|The first excerpt represents the element of Air. It speaks of mental influences and the process of thought, and is drawn from Allan Quatermain by H. Rider Haggard:
not help smiling to myself when I compared the visit to our last,
and reflecting that, if walls could speak, they would have strange
tales to tell.
What actresses women are! There, high upon her golden throne,
draped in her blazoned 'kaf' or robe of state, sat the fair Nyleptha,
and when Sir Henry came in a little late, dressed in the full
uniform of an officer of her guard and humbly bent himself before
her, she merely acknowledged his salute with a careless nod and
turned her head coldly aside. It was a very large Court, for
not only did the signing of the laws attract many outside of
those whose duty it was to attend, but also the rumour that Nasta
|The second excerpt represents the element of Fire. It speaks of emotional influences and base passions, and is drawn from Taras Bulba and Other Tales by Nikolai Vasilievich Gogol:
and bringing her glass to bear upon his studies, sketches, views and
portraits which were standing there on the floor. "It is charming.
Lise! Lise, come here. Rooms in the style of Teniers. Do you see?
Disorder, disorder, a table with a bust upon it, a hand, a palette;
dust, see how the dust is painted! It is charming. And here on this
canvas is a woman washing her face. What a pretty face! Ah! a little
muzhik! So you do not devote yourself exclusively to portraits?"
"Oh! that is mere rubbish. I was trying experiments, studies."
"Tell me your opinion of the portrait painters of the present day. Is
it not true that there are none now like Titian? There is not that
strength of colour, that--that-- What a pity that I cannot express
Taras Bulba and Other Tales
|The third excerpt represents the element of Water. It speaks of pure spiritual influences and feelings of love, and is drawn from The Battle of the Books by Jonathan Swift:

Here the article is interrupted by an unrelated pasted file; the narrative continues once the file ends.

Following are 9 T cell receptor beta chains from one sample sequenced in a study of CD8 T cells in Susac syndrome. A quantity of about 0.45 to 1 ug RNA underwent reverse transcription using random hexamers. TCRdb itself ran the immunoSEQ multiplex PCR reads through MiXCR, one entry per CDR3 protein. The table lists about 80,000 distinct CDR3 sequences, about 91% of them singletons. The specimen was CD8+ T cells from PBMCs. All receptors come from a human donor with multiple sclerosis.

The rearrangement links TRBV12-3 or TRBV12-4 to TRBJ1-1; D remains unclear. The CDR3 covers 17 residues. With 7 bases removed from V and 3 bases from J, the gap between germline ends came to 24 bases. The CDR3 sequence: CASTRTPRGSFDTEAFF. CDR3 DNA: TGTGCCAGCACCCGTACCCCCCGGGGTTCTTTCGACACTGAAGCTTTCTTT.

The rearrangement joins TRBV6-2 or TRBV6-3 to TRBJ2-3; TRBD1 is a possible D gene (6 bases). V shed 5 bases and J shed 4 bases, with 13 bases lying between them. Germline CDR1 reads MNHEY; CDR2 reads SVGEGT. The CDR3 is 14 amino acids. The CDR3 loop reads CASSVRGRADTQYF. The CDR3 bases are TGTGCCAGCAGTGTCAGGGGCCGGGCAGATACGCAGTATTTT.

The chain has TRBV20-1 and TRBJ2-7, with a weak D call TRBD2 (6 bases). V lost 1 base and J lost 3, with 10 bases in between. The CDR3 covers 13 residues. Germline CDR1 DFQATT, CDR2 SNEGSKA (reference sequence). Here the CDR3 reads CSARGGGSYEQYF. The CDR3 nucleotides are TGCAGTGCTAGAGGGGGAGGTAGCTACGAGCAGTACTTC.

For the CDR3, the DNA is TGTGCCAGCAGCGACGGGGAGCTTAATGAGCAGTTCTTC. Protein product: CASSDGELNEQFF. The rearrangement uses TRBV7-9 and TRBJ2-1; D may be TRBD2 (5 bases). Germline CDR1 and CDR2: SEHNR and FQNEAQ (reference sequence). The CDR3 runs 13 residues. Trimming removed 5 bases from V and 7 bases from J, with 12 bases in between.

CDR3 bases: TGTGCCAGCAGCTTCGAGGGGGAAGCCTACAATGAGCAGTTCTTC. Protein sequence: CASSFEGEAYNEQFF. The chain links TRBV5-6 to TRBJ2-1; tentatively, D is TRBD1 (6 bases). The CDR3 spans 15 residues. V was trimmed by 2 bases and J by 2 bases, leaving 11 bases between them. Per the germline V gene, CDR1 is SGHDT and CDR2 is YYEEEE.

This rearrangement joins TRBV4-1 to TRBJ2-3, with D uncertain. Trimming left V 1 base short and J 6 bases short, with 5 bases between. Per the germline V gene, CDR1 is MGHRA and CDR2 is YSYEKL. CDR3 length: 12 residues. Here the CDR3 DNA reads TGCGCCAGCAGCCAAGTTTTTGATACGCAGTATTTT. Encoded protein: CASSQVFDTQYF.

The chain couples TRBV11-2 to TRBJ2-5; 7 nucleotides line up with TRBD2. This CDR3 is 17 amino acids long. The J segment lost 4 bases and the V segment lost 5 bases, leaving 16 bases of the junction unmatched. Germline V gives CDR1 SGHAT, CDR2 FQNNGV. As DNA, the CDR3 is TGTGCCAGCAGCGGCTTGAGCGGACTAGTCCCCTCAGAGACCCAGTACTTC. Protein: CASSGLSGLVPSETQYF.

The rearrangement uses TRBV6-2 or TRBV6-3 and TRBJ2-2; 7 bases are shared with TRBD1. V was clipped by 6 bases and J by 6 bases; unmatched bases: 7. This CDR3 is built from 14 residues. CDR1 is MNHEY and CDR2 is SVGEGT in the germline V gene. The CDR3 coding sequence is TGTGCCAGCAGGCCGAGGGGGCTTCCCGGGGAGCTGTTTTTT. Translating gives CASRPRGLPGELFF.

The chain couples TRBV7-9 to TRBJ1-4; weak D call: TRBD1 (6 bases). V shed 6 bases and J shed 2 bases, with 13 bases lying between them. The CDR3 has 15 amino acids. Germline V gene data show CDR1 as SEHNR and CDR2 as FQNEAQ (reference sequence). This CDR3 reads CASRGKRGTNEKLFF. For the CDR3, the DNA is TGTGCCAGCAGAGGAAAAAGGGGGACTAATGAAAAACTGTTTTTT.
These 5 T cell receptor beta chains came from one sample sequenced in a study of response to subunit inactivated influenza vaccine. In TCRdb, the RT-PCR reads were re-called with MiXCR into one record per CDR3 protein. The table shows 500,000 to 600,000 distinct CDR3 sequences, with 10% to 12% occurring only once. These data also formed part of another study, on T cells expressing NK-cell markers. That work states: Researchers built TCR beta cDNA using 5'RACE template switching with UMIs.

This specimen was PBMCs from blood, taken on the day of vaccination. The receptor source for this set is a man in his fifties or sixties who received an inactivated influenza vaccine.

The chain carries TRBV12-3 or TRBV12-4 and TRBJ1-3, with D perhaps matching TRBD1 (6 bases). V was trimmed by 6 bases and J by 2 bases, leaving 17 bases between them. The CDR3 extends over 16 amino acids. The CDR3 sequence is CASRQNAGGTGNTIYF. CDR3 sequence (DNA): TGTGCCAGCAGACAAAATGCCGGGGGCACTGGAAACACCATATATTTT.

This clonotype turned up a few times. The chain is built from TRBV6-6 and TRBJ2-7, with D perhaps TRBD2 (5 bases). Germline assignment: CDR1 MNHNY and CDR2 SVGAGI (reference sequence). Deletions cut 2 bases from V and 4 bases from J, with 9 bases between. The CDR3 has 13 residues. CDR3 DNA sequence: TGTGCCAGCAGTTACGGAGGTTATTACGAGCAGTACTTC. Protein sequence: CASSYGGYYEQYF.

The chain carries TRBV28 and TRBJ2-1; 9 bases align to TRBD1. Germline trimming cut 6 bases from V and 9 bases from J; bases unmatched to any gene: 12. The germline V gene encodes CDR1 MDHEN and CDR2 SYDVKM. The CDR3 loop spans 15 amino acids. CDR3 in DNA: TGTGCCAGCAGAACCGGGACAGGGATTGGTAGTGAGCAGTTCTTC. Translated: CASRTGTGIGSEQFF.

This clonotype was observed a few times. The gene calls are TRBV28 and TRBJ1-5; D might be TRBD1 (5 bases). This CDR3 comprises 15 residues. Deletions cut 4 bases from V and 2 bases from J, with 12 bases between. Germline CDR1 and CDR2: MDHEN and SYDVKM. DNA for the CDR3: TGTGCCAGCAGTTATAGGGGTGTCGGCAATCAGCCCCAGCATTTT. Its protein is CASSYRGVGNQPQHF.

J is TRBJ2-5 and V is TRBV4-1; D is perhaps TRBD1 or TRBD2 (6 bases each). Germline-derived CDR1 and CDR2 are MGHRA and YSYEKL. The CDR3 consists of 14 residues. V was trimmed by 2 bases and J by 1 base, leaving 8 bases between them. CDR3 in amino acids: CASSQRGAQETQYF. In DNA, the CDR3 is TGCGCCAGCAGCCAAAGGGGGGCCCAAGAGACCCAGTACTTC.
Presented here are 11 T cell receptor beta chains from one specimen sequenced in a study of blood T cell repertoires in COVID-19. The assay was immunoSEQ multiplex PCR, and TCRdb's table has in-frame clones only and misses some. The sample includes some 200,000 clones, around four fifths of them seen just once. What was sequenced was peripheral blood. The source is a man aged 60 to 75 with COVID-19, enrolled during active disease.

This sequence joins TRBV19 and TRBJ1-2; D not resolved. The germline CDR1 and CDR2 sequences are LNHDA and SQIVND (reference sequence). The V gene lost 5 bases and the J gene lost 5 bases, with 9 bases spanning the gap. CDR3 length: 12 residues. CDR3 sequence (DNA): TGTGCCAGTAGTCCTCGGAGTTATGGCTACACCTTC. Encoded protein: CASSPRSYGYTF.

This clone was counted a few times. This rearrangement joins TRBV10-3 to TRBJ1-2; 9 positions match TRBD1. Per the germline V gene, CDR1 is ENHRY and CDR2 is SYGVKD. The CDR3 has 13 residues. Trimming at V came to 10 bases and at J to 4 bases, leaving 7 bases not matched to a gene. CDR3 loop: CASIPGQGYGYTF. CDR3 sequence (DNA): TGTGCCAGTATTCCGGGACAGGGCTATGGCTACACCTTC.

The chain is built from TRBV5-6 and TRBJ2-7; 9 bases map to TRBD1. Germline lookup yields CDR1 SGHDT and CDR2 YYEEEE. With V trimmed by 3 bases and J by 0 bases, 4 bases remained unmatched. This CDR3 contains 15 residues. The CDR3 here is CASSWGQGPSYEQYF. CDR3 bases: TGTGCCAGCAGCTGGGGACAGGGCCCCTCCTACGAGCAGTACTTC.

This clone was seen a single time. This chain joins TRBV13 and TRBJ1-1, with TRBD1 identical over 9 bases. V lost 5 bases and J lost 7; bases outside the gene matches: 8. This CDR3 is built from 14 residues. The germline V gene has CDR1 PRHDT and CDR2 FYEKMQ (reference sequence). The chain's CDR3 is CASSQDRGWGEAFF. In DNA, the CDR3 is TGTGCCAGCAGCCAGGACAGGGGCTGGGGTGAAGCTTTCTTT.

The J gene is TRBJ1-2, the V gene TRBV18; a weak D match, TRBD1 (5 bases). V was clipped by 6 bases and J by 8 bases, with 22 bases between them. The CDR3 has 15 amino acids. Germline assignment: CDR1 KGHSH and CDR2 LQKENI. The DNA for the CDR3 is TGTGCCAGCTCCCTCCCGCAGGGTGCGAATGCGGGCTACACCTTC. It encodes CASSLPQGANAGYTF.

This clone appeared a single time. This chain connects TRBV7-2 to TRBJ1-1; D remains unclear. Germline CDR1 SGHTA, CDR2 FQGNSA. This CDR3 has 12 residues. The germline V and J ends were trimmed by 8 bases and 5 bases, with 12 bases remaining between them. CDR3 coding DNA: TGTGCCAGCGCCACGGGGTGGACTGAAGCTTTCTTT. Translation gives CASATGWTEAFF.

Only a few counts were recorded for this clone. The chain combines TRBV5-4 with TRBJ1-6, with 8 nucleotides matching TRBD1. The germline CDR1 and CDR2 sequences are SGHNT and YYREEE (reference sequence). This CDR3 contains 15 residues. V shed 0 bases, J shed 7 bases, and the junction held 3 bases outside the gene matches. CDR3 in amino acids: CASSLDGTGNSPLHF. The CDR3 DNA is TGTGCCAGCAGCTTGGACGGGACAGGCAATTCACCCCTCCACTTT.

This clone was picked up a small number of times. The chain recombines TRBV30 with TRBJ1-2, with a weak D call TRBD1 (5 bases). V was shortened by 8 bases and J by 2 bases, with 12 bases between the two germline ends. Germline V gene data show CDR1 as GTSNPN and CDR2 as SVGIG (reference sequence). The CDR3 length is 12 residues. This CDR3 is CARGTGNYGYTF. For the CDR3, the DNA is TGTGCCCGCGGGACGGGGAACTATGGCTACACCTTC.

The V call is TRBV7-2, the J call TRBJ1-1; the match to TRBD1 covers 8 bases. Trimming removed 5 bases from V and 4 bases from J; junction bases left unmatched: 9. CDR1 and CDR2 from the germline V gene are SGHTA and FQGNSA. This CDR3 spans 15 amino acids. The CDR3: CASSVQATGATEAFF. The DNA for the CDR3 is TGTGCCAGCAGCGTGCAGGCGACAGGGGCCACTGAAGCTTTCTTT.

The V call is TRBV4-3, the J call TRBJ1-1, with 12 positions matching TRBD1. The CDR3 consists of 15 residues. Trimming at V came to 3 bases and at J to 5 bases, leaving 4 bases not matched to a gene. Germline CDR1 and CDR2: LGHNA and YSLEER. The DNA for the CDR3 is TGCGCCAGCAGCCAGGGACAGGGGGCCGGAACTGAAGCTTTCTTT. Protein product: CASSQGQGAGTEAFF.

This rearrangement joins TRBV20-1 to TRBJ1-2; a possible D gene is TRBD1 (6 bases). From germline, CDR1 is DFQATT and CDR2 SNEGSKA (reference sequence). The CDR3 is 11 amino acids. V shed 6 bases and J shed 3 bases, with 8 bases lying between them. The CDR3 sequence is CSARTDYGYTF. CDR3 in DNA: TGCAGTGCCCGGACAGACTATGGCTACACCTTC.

That gods, of whatso'er degree,
Resume not what themselves have given,
Or any brother-god in Heaven;
Which keeps the peace among the gods,
Or they must always be at odds.
And Pallas, if she broke the laws,
Must yield her foe the stronger cause;
A shame to one so much adored
For Wisdom, at Jove's council-board.
Besides, she feared the queen of love
Would meet with better friends above.
|The fourth excerpt represents the element of Earth. It speaks of physical influences and the impact of the unseen on the visible world, and is drawn from The Silverado Squatters by Robert Louis Stevenson:
the infamous and scabby deserts of Champagne; but all is
green, solitary, covert. We visited two of them, Mr.
Schram's and Mr. M'Eckron's, sharing the same glen.
Some way down the valley below Calistoga, we turned sharply
to the south and plunged into the thick of the wood. A rude
trail rapidly mounting; a little stream tinkling by on the
one hand, big enough perhaps after the rains, but already
yielding up its life; overhead and on all sides a bower of
green and tangled thicket, still fragrant and still flower-
bespangled by the early season, where thimble-berry played
the part of our English hawthorn, and the buck-eyes were